28
Jan

## Data supports claim that if Kobe stops ball hogging the Lakers will win more

350242

The Lakers recently snapped a four game losing streak. In that game Kobe, the league leader in field goal attempts and missed shots, had a season low of 14 points but a season high of 14 assists. This makes sense to me since Kobe shooting less means more efficient players are shooting more. Kobe has a lower career true shooting % than Gasol, Howard and Nash (ranked 17,3 and 2 respectively). Despite this he takes more than 1/4 of the shots. Commentators usually praise top scorers no matter what, but recently they have started looking at data and noticed that the Lakers are 6-22 when Kobe has more than 19 field goal attempts and 12-3 in the rest of the games.

This graph shows score differential versus % of shots taken by Kobe* . Linear regression suggests that an increase of 1% in % of shots taken by Kobe results in a drop of 1.16 points (+/- 0.22)  in score differential. It also suggests that when Kobe takes 15% of the shots, the Lakers win by an average of about 10 points, when he takes 30% (not a rare occurrence) they lose by an average of about 5. Of course we should not take this regression analysis to seriously but it's hard to ignore the fact that when Kobe takes less than 23 23.25% of the shots the Lakers are 13-1.

I suspect that this relationship is not unique to Kobe and the Lakers. In general, teams with  a more balanced attack probably do better. Testing this could be a good project for Jeff's class.

* I approximated shots taken as field goal attempts + floor(0.5 x Free Throw Attempts).

Data is here.

Update: Commentator Sidney fixed some entires in the  data file. Data and plot updated.

• Jay

There are certainly limitations to this data. Just a couple off the top of my head.

1) There is a law of diminishing returns. If Kobe was to start taking 0 shots, the Lakers won-loss record would obviously not continue to improve.

2) This also doesn’t factor in PPS (points per shot). If Kobe is getting fouled (or foul calls) and making a lot of FTs then it would appear that Kobe has taken less shots and yet the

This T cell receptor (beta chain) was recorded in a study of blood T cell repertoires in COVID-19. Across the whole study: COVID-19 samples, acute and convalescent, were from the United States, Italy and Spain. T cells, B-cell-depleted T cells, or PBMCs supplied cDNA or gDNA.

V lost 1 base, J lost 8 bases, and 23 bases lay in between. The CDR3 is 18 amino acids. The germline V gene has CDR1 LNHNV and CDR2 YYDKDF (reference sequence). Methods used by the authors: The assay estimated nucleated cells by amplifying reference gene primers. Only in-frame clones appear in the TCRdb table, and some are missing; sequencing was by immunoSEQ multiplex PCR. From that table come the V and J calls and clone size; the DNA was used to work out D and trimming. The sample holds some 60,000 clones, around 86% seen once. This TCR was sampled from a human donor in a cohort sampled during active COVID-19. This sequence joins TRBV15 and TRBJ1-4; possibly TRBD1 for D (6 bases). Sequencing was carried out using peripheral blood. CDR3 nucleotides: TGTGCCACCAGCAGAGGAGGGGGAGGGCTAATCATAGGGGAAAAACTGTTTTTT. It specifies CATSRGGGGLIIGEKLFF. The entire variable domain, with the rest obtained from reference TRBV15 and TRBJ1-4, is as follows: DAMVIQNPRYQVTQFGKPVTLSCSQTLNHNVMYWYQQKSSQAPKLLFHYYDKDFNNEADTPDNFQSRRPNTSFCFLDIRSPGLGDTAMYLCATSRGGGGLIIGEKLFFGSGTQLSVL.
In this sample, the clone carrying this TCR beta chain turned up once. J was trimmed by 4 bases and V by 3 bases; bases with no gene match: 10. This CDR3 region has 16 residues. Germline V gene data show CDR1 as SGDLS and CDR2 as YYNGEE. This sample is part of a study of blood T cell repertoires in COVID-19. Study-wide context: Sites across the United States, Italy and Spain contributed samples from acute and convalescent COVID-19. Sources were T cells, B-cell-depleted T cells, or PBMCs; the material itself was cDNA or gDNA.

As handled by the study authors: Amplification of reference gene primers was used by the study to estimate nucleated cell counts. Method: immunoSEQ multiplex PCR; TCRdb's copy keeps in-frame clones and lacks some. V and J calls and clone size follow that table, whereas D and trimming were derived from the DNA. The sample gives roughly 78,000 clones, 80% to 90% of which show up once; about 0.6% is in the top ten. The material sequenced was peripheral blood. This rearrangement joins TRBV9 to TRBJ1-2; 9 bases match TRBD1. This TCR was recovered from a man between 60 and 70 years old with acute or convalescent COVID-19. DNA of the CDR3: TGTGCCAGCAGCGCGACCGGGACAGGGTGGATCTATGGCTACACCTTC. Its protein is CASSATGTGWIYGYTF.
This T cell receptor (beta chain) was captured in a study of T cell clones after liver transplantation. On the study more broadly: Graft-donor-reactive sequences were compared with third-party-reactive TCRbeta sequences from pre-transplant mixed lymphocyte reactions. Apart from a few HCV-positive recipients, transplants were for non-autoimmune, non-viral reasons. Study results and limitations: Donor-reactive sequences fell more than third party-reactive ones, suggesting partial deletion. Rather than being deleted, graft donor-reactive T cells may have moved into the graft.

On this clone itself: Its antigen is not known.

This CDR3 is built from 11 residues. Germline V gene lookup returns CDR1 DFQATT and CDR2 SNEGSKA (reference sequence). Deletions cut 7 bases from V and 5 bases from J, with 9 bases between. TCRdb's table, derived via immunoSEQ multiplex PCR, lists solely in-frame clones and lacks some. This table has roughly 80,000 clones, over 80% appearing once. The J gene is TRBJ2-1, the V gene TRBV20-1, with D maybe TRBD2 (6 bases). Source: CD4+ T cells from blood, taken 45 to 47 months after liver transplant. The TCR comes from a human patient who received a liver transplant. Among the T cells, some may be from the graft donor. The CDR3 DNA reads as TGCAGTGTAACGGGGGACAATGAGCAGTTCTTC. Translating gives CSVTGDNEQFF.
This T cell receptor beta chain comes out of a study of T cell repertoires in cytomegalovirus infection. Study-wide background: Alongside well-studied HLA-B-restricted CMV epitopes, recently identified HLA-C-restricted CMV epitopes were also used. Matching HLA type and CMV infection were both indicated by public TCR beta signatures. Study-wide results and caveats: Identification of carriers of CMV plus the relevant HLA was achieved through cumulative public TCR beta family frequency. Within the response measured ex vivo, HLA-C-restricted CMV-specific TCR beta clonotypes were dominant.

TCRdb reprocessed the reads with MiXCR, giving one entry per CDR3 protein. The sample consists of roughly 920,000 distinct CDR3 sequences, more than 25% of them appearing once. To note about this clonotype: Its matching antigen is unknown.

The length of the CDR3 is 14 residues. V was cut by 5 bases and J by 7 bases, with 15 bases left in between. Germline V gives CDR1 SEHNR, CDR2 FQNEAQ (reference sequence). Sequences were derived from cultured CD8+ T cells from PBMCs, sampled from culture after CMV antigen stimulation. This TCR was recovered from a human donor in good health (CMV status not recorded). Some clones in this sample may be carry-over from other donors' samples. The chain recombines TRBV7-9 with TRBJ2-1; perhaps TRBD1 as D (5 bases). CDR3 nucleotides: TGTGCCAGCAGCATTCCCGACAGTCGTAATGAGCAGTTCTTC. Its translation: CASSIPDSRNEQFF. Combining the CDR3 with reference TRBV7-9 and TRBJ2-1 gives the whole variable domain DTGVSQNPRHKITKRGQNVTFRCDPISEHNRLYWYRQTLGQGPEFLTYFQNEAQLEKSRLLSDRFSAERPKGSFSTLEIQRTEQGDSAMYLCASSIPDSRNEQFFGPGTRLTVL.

Lakers team would have more points (as a direct result of Kobe’s increased shooting).

• Rafael Irizarry

1) I agree. The linear regression is just a crass summary. Another limitation is that stars are rested when winning by a lot. But I do think the general pattern is a real thing.
2) The X axis is shots taken (including when he gets fouled) not field goal attempts (well, an approximation). Note the footnote.

The traditional rebuttal is that Kobe just has to take more shots when the Lakers are doing poorly, because no one else is able to get anything in either; you'd then be getting the causation backwards.

It would be interesting to see some kind of Granger causality: how does the +/- of the team affect his shooting % and vice versa.

• August Blackburn

I would like to point out that there is really nothing magical about 23%. That is just a fluke. Or is it? Jordan wore 23.

I've been watching almost all Lakers games this season. And I have to agree 100%. I would especially mention the last quarter shots when he shoots lot of low percentage shots (1m from 3pt line over hand of a defender).

There is also another factor, when he shoots so much other teammates fall out of rhythm, everything halts, no ball movement, offence is static, and after a bad shot he can't get back into defense.

One of his nicknames "Mr. Clutch" also does more harm than merit, as it's easier to defend against one than 5 players.

On the other hand, last 2 games where another story, 14 assists, ball was moving fast, lot of open shots. If he took about 15 shots per game on average, they would play much better.

I'm afraid that in the long run it's hard to expect this to continue, he's been shooting 20+ shot attempts his whole career. If however he does manage to change that, he'd be one of top 3 contenders for MVP.

• RedDot

I don't buy this at all. There are too many factors in a game to try to oversimplify it in these terms. The data can support damn near whatever you want it to support.

How about the rest of the Lakers' FG% or overall "negative" plays, such as turnovers, free throws missed, fg missed, etc.

I have seen the Kobe Bryant fga vs wins analysis done ad-nauseum, but never really an analysis of the rest of the Lakers in these situations.

• Sidney

After getting data from the NBA website, I have found that dataset originally used contains some wrong values: